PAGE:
A teacher’s story: from school teacher to family teacher

by Cleya Tyrex.

Version française ici.

“I have been a teacher recently: I left the hospital after 17 years of hassles (looking for equipment, filling in the gaps, …) and I turned to the teaching staff because I needed a profession giving me time to see my children on weekends, and in the service of the public (important value for me).

Teacher assigned to 75 km from home: that’s life, when you start, you are positioned in areas “in need” and not near home.

Teacher for once, on a single school, with a double level: CP/CE1, which means that the pupils who have just left kindergarten and must “start studying” (reading) for the CP, and consolidate their reading and arithmetic skills for the CE1. Get used to the habits of the school system: how to behave in class, during recess, give up doing something just to say that you’ve done it, put some more effort into heading towards symbolization.

It’s great, to delve into their attitudes and behaviour, and help them to learn all of these skills. It’s very rewarding, to observe and offer, to accompany and see growing, and to give them the keys to clearly decipher what they are putting into play so that they can reproduce the learning patterns, appropriately.

I am very involved in pedagogy projects: a lot, to the maximum of what the texts and my hierarchy allows me.

I make links, for them, I force them to visualize these links between knowledge, I show them the progress they have made, I value efforts more than progress, I put my trust in them, I show them their strengths …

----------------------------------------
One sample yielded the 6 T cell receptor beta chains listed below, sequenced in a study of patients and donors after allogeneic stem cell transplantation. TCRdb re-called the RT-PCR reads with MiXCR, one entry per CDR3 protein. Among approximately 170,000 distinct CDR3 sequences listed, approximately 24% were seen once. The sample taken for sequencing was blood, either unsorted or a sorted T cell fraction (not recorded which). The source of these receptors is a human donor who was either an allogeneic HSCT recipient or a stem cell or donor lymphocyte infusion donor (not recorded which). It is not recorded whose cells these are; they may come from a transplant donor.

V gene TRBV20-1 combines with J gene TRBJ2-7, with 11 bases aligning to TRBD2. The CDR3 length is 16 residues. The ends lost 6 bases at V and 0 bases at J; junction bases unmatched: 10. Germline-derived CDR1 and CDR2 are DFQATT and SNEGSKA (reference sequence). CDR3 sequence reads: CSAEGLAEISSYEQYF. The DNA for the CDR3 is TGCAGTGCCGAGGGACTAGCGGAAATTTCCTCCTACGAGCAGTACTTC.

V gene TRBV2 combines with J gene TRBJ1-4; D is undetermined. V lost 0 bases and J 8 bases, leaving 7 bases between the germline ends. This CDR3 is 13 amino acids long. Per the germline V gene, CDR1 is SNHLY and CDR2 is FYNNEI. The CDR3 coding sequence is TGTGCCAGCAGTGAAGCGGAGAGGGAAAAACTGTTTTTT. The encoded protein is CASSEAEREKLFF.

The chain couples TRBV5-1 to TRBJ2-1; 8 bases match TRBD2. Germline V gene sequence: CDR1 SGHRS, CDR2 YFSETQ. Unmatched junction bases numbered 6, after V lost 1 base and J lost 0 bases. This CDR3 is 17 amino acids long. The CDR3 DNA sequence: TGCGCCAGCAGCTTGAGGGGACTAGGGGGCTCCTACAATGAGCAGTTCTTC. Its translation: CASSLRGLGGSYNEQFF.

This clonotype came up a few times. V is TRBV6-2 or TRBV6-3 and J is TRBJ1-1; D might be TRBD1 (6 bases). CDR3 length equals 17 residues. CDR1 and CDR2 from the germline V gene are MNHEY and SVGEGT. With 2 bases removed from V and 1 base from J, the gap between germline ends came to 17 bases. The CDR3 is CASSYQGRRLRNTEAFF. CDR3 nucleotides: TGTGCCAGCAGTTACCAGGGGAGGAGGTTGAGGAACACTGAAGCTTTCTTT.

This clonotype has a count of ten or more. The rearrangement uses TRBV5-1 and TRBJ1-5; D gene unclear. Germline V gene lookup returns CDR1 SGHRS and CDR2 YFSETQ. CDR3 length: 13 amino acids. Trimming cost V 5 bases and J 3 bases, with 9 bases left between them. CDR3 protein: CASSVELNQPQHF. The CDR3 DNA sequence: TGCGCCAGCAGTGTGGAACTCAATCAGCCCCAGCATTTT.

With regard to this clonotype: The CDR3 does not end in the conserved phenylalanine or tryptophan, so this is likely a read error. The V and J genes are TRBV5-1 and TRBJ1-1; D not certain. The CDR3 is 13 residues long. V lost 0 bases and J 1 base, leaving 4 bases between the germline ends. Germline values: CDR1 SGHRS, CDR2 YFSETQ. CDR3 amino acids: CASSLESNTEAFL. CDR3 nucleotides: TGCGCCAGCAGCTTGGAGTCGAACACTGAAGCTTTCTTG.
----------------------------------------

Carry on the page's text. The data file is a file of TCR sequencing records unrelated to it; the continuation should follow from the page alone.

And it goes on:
it comes to me from the scouts, where I am still a leader for the little ones …

Always see the good, always push ahead to where it feels good, to find the strength to go beyond yourself, remaining demanding on the principles of society, serious when necessary.

And it works pretty well, I even managed to loosen up … a total school phobic, who had spent the next three months crying, a moderate autistic, who ended up grabbing my hand and speaking to me, and all these “naysayers” and pessimists which came with pleasure (finally!) after a chaotic year last year (the teacher frightened them, the teacher shouted, and the rest that I will never know).

In short.

History …

Overnight…

Friday noon: cases of covid, we will have to abandon swimming lessons in the pool …

Friday 4 p.m.: we are leaving school with doubts about the consequences …

Friday 19h: TV / internet networks tell us that we will not be able to open the school on Monday morning.

First trauma: announcement

Announcement from a distance, announcement without any real explanation of the consequences envisaged, and above all: contradictory announcements between different policies (our president, his spokesperson, the Minister of Education: three different speeches). Not a word from the district inspectors.

Monday evening: we learn that we will no longer be able to circulate: my students do not have any of their school belongings, since they left on Friday thinking of returning on Monday.

And I know that some of the parents, if I have to organize distance courses, will not be able to print … Students of this age are too young to spend hours in front of the screen, or to copy from a screen to paper.

So there you go, I spend my night preparing / modifying my lessons so that a distance approach is possible, I drive an hour to reach my school, and from 4h to 8h I photocopy, I sort the sheets, I organize packages per student, I warn the parents that before noon, the legal time for road closures, they will have to collect the documents / notebooks / felt kits, I add library books, drawing sheets, I try to think also to these little things that will do good if the situation were to last.

The nightmare is getting organized: our administrators send us emails with some leads (sports videos, DIY tutorials, institutional file sharing platforms). Obviously, I test everything, because for such young students, learning sounds is listening, but I can’t find anything that really corresponds to what I know about their difficulties.